Then & Now: Corrective debt

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The Independent Online
February, 1843: Amid widespread fears that juvenile lawlessness was a prelude to social revolution, Lord Ashley, Earl of Shaftesbury, urged the House of Commons to introduce elementary schooling for the children of the 'dangerous classes':

'Late events have, I fear, proved that the moral condition of our people is unhealthy and even perilous - all are pretty nearly agreed that something further must be attempted for their welfare . . .'

(He describes the squalor of inner cities).

'Will any man tell me that it is to any purpose to take children for the purposes of education . . . and then turn them back to such scenes of vice, and filth, and misery?

'The country is wearied with pamphlets and speeches on gaol-discipline, model-prisons, and corrective processes; meanwhile crime advances at a rapid pace; many are discharged because they cannot be punished, and many become worse by the very punishment they undergo . . . and all this because we will obstinately . . . believe that we can regenerate the hardened man while we utterly neglect his pliant childhood . . .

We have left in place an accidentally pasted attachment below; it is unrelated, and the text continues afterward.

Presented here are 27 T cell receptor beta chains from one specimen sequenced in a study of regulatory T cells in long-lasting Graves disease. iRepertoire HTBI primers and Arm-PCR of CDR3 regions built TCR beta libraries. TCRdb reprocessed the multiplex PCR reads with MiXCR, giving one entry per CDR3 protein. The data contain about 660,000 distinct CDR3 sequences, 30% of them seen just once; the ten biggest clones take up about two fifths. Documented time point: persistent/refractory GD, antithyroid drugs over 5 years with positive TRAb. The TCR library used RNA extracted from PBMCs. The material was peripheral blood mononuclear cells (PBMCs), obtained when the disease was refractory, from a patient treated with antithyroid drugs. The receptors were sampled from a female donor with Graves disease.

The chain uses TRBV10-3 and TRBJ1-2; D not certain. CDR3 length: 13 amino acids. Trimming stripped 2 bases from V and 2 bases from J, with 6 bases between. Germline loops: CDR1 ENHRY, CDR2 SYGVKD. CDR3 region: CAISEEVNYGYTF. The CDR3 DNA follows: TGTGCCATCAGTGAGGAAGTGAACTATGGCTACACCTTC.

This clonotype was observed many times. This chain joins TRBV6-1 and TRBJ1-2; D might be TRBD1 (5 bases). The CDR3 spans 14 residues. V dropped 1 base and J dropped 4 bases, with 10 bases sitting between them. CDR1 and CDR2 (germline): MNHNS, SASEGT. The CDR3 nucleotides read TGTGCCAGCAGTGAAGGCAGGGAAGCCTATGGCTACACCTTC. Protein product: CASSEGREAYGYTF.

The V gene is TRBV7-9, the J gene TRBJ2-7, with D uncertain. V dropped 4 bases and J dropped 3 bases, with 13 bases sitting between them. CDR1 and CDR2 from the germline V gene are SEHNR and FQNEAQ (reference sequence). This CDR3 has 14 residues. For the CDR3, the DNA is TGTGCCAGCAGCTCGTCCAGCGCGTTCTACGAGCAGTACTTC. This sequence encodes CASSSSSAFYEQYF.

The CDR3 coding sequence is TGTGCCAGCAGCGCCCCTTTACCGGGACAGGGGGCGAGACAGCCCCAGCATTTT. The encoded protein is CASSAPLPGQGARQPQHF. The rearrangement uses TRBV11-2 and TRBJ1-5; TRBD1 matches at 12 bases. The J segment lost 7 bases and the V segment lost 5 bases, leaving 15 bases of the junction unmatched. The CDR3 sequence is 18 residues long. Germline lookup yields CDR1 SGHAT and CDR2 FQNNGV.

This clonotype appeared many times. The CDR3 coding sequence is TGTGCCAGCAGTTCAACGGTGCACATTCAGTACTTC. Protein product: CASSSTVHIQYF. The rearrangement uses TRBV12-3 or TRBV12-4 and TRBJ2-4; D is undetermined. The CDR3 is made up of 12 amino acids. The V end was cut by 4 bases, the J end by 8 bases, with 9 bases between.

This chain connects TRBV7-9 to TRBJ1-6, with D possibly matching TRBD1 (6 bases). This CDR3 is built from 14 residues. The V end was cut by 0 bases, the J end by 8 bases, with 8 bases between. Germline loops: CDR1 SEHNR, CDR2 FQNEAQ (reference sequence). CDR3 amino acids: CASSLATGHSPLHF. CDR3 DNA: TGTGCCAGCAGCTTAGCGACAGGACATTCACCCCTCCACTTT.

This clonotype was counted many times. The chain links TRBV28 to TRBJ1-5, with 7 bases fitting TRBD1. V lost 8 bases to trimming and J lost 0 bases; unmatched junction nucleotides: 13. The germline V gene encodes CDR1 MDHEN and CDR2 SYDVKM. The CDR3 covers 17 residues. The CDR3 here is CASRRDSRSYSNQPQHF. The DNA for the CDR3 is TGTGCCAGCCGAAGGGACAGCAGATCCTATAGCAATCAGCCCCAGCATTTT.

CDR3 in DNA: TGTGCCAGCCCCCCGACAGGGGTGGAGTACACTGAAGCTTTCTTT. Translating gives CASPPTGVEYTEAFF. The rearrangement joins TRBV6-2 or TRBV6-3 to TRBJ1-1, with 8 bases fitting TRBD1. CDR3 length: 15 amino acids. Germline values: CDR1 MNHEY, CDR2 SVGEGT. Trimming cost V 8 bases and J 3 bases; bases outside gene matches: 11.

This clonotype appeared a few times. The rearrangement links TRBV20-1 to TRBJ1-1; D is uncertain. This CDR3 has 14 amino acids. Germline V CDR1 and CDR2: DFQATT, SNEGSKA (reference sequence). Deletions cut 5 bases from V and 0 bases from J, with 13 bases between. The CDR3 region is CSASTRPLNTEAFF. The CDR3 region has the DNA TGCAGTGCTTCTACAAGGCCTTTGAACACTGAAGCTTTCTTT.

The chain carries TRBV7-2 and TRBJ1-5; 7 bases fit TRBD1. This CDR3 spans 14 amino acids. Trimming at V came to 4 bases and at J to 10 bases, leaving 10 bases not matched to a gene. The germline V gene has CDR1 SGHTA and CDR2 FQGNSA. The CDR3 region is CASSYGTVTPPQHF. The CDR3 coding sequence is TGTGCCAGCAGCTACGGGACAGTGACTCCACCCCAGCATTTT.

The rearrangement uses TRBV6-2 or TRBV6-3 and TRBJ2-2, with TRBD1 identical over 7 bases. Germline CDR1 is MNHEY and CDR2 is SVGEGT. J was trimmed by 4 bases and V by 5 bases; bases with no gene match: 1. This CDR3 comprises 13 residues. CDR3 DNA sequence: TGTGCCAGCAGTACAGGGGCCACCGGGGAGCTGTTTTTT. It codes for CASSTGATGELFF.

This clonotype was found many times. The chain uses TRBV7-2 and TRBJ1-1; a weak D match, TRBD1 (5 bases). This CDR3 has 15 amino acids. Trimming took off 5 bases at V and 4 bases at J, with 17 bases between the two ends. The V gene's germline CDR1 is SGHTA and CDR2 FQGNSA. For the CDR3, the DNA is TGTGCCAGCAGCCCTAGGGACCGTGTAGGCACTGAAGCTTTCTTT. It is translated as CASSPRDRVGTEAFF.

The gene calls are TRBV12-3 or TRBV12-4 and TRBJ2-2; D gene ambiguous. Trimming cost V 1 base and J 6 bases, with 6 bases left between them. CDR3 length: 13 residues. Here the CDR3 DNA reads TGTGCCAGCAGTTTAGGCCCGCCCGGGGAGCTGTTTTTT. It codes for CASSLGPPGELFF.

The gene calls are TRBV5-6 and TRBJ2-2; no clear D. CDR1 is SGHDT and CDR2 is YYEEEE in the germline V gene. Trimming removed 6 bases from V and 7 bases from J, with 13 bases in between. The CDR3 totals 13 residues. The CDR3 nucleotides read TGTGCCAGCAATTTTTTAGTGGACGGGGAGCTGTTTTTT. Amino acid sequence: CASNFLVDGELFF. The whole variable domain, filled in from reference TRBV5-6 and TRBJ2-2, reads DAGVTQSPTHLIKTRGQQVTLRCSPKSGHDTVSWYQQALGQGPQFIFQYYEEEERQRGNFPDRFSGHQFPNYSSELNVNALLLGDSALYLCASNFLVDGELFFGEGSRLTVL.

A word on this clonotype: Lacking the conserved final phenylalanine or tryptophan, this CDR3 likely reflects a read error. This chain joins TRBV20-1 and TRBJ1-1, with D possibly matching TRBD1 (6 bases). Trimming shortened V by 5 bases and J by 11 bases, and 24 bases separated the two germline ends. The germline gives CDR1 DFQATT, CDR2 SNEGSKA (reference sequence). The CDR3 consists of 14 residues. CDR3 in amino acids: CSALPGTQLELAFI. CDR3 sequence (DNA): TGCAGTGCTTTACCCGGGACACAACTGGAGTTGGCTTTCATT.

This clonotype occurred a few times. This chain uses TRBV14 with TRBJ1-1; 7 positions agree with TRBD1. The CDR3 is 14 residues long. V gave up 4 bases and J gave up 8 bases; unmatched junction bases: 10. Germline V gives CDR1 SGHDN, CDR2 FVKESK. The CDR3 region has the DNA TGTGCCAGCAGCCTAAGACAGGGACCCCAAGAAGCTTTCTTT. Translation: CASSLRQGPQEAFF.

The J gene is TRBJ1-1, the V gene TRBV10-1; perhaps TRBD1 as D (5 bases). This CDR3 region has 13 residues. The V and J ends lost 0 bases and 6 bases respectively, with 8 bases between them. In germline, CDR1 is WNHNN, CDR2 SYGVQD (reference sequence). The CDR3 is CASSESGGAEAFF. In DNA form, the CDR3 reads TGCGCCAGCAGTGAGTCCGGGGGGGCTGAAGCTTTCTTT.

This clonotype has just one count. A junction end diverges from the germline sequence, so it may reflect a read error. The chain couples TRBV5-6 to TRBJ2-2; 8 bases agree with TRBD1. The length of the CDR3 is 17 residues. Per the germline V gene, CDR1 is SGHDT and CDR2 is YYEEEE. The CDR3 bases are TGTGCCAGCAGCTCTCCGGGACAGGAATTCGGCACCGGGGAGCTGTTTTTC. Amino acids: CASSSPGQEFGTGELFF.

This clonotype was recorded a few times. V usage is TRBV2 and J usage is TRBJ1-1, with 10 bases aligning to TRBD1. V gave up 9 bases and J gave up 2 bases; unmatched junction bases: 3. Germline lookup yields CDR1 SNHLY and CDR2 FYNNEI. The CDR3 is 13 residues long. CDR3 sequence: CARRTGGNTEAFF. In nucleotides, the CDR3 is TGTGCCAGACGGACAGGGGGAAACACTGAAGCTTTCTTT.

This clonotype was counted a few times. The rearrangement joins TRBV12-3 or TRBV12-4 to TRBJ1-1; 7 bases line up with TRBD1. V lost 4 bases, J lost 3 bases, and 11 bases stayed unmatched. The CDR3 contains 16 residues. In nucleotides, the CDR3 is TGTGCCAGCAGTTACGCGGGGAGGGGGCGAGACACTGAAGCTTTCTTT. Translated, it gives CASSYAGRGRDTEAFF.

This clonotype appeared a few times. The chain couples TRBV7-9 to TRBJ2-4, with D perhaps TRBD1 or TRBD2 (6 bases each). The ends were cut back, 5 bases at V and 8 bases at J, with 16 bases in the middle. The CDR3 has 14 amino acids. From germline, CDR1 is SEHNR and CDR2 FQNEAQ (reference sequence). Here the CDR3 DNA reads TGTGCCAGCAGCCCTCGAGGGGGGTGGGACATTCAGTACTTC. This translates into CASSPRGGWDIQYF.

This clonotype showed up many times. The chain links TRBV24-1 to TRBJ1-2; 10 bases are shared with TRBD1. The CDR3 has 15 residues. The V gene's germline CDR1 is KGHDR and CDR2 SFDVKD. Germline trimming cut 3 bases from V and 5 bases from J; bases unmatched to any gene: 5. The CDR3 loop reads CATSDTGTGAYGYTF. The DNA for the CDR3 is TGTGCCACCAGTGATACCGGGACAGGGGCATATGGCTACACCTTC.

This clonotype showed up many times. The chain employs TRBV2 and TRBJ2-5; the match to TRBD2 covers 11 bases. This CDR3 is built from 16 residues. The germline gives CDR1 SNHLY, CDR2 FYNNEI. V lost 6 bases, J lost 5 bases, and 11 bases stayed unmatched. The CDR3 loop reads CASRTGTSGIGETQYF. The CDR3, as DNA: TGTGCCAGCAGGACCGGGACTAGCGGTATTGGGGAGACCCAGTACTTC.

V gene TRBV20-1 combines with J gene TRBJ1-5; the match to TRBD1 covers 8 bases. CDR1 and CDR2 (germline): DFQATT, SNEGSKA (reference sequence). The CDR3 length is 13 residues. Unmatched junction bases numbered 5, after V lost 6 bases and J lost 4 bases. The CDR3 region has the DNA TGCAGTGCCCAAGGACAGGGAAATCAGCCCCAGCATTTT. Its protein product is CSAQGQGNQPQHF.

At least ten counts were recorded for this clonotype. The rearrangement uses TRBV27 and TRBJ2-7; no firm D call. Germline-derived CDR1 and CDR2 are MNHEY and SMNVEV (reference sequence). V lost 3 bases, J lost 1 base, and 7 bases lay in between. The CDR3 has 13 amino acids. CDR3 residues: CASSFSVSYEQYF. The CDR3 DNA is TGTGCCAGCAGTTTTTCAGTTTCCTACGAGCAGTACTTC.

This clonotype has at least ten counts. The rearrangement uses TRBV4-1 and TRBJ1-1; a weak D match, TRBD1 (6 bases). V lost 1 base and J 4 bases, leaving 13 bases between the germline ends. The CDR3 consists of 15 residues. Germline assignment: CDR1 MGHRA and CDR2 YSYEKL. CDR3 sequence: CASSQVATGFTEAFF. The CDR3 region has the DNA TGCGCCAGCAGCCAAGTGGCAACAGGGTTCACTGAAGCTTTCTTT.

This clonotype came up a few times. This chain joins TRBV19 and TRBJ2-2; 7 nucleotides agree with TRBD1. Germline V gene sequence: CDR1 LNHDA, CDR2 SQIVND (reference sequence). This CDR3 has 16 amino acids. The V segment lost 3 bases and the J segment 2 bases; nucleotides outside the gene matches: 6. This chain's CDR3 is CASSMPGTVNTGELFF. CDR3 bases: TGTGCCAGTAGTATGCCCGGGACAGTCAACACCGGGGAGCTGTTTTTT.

'We owe to the poor of our land a weighty debt. We call them improvident and immoral, and so many of them are; but that improvidence and that immorality are the results, in a great measure, of our neglect, and, in not a little, of our example. We owe them, too, the debt of kinder language.'

February 1993: Kenneth Clarke, Home Secretary, proposes 'primary schools in citizenship' for young offenders.

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